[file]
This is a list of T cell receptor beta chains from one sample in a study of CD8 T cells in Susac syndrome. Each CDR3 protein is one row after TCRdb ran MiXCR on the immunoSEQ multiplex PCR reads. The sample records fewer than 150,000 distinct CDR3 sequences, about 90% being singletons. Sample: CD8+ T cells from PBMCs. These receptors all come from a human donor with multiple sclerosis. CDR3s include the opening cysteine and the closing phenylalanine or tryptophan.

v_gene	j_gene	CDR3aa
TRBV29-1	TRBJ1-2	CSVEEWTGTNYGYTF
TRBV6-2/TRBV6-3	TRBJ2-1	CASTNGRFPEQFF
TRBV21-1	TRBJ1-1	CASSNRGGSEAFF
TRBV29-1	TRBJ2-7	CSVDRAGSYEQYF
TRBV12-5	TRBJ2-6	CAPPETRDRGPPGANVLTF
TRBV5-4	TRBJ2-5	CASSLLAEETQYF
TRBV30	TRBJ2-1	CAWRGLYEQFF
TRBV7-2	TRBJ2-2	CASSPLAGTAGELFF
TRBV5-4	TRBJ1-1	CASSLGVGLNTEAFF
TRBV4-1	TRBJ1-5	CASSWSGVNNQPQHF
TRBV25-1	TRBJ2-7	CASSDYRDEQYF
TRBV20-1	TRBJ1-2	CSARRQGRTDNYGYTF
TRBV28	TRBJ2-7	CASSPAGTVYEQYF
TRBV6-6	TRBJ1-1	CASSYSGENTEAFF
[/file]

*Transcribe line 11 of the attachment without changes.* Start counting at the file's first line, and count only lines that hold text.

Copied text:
TRBV5-4	TRBJ1-1	CASSLGVGLNTEAFF